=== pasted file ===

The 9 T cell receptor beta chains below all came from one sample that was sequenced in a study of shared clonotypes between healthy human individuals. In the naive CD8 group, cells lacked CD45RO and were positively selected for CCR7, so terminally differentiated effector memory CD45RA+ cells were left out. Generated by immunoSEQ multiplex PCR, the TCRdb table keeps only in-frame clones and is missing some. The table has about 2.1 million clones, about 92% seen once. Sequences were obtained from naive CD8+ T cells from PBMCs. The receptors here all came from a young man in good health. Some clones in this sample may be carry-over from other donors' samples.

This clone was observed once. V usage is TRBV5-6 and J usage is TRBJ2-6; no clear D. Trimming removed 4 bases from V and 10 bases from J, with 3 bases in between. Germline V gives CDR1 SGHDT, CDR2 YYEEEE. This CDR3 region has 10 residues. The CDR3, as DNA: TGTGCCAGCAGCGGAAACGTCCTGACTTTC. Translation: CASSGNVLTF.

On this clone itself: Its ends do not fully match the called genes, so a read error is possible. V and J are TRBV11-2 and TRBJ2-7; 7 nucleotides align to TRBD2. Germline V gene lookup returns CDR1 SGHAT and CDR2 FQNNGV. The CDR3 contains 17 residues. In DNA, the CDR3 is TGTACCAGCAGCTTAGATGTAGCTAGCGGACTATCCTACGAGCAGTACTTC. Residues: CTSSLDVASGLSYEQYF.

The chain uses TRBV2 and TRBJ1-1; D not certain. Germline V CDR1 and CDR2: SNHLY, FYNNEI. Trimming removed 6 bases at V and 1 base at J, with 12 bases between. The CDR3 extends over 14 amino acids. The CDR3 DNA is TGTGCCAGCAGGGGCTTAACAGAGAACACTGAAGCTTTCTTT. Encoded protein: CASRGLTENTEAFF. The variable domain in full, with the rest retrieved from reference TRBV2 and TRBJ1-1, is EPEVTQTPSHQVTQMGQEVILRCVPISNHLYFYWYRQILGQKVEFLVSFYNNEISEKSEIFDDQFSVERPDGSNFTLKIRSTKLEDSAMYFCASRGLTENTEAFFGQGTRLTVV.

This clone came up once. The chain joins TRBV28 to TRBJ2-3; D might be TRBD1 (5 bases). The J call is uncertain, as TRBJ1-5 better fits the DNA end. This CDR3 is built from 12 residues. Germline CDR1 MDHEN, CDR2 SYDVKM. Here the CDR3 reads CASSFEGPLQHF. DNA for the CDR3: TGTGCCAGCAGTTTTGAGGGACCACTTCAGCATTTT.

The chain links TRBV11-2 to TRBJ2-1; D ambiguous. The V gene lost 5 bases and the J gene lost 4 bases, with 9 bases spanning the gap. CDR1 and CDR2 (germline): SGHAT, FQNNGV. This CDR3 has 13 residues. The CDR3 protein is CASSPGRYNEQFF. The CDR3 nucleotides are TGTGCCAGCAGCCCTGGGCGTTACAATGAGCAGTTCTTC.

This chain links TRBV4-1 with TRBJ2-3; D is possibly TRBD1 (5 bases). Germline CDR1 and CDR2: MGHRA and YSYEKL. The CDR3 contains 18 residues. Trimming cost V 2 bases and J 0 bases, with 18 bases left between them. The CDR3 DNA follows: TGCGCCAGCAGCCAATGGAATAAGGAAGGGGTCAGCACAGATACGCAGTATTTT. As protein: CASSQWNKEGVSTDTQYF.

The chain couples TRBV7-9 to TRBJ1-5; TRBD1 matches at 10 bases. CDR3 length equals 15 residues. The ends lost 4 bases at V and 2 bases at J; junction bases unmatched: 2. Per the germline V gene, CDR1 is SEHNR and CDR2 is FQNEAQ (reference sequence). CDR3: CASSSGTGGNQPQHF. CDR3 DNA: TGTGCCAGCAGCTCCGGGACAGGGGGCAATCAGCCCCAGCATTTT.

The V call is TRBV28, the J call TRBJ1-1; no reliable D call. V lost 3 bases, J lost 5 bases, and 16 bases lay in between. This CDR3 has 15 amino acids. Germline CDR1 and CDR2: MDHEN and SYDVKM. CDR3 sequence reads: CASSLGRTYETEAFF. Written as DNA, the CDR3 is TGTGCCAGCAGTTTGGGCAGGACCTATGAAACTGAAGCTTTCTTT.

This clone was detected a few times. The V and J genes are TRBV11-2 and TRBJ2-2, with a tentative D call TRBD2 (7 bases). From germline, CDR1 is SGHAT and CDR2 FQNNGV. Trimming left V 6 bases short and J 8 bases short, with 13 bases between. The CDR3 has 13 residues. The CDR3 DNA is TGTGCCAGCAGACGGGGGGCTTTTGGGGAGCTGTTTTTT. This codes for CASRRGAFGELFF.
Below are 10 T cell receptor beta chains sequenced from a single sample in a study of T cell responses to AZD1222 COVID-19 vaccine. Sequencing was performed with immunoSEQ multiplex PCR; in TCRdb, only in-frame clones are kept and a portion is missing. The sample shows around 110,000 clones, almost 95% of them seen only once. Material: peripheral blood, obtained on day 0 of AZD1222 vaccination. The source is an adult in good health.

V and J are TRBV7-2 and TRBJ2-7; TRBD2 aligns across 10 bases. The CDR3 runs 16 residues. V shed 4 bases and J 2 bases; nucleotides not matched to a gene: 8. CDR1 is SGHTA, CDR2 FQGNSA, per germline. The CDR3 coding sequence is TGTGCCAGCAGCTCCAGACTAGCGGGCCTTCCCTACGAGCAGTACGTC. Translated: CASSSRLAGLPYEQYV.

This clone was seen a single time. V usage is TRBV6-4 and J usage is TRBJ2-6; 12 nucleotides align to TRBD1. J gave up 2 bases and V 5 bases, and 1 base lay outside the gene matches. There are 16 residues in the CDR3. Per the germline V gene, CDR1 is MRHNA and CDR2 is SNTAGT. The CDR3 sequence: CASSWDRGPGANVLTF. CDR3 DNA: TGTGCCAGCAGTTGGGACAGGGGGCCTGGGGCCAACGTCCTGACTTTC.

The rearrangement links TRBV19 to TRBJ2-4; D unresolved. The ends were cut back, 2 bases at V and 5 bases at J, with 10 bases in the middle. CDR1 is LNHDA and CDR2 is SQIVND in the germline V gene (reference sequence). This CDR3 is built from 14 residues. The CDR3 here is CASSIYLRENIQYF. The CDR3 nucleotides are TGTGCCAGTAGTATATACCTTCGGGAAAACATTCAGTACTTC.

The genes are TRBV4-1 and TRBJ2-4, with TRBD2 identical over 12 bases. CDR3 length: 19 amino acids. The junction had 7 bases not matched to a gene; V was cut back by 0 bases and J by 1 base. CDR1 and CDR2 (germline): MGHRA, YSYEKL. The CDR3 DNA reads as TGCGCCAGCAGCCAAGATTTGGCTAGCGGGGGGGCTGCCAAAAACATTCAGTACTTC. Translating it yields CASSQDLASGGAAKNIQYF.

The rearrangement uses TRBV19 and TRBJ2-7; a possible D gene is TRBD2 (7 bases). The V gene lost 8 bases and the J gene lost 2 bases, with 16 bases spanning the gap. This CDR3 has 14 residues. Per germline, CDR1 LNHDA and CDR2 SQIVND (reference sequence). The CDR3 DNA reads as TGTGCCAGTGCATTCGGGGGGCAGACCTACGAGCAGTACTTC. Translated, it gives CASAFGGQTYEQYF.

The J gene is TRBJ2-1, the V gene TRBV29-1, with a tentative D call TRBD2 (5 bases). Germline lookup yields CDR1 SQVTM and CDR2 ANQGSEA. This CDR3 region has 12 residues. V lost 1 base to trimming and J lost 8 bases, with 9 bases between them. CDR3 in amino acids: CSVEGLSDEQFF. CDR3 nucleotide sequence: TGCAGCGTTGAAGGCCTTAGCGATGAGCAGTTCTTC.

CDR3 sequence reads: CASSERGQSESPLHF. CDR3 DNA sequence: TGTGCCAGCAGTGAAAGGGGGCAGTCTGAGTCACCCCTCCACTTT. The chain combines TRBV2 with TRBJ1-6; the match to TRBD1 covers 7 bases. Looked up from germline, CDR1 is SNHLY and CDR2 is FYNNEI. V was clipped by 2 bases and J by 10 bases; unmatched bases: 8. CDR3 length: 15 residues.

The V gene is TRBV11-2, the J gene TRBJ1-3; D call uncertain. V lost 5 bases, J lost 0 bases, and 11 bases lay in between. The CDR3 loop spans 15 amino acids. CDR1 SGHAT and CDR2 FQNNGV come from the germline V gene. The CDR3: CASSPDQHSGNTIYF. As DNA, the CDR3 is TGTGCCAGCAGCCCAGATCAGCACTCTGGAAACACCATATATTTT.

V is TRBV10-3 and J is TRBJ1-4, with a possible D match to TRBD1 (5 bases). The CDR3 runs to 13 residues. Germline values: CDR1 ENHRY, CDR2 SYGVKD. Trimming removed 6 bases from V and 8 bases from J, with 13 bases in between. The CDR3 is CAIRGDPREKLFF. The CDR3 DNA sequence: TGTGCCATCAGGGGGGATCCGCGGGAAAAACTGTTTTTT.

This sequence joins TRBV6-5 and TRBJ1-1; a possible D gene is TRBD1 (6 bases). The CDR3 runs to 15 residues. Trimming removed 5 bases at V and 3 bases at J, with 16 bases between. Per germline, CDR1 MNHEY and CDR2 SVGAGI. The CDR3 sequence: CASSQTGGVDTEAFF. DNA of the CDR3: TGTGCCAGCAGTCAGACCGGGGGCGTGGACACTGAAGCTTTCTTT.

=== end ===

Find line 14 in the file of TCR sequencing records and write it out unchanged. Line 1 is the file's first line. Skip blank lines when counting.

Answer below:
The rearrangement links TRBV19 to TRBJ2-4; D unresolved. The ends were cut back, 2 bases at V and 5 bases at J, with 10 bases in the middle. CDR1 is LNHDA and CDR2 is SQIVND in the germline V gene (reference sequence). This CDR3 is built from 14 residues. The CDR3 here is CASSIYLRENIQYF. The CDR3 nucleotides are TGTGCCAGTAGTATATACCTTCGGGAAAACATTCAGTACTTC.